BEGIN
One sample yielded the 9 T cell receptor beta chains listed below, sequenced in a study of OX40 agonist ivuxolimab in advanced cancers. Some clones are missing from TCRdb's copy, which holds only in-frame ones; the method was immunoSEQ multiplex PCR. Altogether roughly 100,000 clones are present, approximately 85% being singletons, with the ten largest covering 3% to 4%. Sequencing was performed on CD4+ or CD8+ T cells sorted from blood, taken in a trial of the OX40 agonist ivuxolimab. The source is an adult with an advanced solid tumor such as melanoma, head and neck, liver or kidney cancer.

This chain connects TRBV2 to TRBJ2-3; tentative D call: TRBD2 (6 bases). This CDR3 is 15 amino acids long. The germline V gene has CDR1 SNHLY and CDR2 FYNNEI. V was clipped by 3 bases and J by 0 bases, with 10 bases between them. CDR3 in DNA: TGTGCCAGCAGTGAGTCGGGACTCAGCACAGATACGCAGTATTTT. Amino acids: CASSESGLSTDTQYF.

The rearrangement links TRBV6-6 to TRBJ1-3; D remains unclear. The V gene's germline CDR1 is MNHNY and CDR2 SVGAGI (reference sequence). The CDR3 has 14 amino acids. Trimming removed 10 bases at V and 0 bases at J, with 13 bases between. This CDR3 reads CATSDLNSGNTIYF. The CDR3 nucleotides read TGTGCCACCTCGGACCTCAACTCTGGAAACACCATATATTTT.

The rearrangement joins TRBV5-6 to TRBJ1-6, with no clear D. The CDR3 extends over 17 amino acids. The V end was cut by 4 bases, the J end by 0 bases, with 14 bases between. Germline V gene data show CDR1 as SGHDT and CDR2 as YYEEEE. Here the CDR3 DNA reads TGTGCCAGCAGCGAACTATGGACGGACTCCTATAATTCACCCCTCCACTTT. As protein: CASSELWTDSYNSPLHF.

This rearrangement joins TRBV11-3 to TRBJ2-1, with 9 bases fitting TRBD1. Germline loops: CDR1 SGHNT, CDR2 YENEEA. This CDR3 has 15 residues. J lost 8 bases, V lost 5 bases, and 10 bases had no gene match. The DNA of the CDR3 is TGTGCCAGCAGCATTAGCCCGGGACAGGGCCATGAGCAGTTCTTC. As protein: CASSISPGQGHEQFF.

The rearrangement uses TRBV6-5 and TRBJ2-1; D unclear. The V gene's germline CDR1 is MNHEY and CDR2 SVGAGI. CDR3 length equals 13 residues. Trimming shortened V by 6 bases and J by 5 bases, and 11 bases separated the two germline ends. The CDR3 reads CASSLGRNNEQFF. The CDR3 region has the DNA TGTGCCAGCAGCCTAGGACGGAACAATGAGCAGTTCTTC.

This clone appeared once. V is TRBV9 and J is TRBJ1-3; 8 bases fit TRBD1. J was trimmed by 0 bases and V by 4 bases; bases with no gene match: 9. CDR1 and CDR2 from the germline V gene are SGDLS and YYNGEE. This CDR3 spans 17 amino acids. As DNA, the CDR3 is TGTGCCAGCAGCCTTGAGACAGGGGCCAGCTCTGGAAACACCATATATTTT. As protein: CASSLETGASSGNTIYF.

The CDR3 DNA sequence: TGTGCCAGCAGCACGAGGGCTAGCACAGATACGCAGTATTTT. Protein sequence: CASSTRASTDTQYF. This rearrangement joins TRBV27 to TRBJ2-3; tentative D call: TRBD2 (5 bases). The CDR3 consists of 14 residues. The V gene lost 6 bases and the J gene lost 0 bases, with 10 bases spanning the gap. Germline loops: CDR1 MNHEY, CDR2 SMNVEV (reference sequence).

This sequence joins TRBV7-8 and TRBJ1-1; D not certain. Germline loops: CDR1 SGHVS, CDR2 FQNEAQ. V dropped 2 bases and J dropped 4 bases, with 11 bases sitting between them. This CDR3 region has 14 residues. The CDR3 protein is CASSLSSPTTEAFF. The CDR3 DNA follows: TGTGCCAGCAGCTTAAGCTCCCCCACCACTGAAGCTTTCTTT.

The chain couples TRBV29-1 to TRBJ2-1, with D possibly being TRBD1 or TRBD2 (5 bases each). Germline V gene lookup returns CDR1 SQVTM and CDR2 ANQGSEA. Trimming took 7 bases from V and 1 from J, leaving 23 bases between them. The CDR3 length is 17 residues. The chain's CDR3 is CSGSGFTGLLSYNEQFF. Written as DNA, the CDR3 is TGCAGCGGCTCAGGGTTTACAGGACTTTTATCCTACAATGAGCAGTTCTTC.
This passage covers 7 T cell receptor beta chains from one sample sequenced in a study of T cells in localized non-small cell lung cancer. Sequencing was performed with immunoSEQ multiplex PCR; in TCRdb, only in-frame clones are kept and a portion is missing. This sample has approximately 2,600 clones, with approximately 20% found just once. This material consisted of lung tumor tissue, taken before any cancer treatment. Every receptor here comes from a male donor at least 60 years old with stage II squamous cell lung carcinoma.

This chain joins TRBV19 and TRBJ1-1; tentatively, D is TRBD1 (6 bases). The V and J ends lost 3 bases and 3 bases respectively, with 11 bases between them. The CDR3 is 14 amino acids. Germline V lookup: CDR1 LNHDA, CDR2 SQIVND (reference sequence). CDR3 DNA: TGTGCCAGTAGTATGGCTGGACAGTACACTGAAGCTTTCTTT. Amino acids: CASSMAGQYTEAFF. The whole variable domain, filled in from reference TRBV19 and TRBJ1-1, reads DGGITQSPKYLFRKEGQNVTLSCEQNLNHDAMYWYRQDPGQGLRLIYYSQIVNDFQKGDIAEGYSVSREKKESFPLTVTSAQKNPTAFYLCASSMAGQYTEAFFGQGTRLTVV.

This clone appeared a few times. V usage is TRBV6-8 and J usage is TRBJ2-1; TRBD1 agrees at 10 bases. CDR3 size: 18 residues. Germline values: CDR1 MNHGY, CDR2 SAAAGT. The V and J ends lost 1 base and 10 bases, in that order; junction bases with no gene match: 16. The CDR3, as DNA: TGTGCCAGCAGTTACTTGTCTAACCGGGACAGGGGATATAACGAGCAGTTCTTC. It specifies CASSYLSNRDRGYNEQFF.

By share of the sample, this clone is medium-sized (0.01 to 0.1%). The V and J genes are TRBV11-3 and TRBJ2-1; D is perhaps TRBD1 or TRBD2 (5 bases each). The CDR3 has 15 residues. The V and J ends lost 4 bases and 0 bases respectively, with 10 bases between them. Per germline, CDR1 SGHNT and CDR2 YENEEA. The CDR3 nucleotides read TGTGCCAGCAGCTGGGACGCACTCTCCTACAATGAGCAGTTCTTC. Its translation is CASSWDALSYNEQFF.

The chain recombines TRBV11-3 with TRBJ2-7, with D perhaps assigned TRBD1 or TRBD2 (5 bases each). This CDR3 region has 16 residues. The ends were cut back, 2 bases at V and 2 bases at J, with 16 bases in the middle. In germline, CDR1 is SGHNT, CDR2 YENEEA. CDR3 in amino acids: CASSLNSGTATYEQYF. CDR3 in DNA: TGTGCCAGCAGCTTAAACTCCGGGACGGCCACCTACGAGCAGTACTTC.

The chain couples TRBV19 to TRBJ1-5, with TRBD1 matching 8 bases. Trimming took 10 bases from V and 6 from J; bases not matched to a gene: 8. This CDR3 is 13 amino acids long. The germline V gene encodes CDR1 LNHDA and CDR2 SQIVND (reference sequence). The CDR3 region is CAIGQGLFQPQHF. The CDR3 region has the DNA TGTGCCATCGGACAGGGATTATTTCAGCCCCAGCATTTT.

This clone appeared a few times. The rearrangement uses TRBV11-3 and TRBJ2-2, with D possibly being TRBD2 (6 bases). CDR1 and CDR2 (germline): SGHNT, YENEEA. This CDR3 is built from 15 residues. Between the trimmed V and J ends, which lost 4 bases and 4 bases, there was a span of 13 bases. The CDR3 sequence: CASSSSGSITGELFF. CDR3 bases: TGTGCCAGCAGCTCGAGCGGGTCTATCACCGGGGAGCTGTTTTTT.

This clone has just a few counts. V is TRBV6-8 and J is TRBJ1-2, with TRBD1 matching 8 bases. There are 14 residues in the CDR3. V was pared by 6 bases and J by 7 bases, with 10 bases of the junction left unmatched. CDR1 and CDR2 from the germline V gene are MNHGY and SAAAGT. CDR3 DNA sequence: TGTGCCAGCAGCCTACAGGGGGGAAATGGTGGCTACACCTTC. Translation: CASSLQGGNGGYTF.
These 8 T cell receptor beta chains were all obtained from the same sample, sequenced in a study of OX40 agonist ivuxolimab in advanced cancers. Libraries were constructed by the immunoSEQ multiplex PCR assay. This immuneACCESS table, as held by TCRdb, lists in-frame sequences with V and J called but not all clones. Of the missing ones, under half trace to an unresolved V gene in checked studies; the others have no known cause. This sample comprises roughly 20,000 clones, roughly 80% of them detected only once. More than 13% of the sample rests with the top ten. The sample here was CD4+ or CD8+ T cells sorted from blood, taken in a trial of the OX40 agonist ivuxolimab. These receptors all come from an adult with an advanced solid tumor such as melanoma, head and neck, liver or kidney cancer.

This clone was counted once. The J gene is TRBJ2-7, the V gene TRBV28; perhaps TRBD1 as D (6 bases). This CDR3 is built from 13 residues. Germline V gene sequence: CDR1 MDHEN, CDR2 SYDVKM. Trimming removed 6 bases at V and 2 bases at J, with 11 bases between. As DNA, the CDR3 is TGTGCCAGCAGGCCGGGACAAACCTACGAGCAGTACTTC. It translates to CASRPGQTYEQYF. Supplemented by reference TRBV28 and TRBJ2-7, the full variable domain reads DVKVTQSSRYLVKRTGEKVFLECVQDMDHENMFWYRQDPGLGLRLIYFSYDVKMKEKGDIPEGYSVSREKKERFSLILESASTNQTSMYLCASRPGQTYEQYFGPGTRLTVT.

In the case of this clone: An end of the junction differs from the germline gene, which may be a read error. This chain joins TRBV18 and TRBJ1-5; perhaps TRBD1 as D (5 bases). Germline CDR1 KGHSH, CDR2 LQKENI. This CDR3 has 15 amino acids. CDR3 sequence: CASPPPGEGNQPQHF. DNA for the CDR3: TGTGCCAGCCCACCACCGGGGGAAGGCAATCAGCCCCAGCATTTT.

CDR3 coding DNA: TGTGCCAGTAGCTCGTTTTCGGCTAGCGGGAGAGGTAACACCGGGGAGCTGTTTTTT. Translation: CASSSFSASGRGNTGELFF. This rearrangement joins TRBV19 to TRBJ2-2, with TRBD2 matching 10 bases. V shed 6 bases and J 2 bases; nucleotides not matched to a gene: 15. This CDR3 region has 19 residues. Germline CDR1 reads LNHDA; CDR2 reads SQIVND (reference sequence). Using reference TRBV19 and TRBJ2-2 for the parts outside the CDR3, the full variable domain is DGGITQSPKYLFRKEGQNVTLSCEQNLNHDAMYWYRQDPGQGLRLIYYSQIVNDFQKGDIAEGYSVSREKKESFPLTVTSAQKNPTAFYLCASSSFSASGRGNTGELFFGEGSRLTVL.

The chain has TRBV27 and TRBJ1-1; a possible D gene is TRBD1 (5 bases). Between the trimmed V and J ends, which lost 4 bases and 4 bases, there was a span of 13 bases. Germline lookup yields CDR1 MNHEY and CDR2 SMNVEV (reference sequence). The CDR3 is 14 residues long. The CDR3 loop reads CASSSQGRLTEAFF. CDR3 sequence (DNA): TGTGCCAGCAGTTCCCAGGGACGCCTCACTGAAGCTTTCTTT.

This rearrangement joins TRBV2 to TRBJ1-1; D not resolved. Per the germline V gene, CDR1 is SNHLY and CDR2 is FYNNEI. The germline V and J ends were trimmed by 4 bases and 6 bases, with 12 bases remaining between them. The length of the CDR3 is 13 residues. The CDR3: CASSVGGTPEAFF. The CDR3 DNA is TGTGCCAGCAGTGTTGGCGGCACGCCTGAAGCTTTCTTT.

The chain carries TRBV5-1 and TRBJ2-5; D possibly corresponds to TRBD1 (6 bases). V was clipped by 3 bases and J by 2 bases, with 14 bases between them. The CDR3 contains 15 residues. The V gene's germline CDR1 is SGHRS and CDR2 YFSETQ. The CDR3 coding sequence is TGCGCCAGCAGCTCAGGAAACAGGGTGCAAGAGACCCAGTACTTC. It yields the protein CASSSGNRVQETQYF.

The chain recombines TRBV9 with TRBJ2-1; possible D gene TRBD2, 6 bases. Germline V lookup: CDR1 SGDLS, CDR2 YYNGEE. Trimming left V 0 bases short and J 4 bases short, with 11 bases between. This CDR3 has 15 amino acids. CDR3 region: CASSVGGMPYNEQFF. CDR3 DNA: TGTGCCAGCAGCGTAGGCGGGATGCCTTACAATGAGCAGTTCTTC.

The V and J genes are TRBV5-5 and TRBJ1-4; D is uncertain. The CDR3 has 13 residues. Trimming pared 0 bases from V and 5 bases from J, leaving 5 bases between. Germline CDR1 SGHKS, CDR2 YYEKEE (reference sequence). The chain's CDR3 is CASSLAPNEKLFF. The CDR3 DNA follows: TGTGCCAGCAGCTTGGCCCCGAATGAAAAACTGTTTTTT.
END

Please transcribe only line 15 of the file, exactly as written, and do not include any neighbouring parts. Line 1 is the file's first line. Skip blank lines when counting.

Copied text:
The chain recombines TRBV11-3 with TRBJ2-7, with D perhaps assigned TRBD1 or TRBD2 (5 bases each). This CDR3 region has 16 residues. The ends were cut back, 2 bases at V and 2 bases at J, with 16 bases in the middle. In germline, CDR1 is SGHNT, CDR2 YENEEA. CDR3 in amino acids: CASSLNSGTATYEQYF. CDR3 in DNA: TGTGCCAGCAGCTTAAACTCCGGGACGGCCACCTACGAGCAGTACTTC.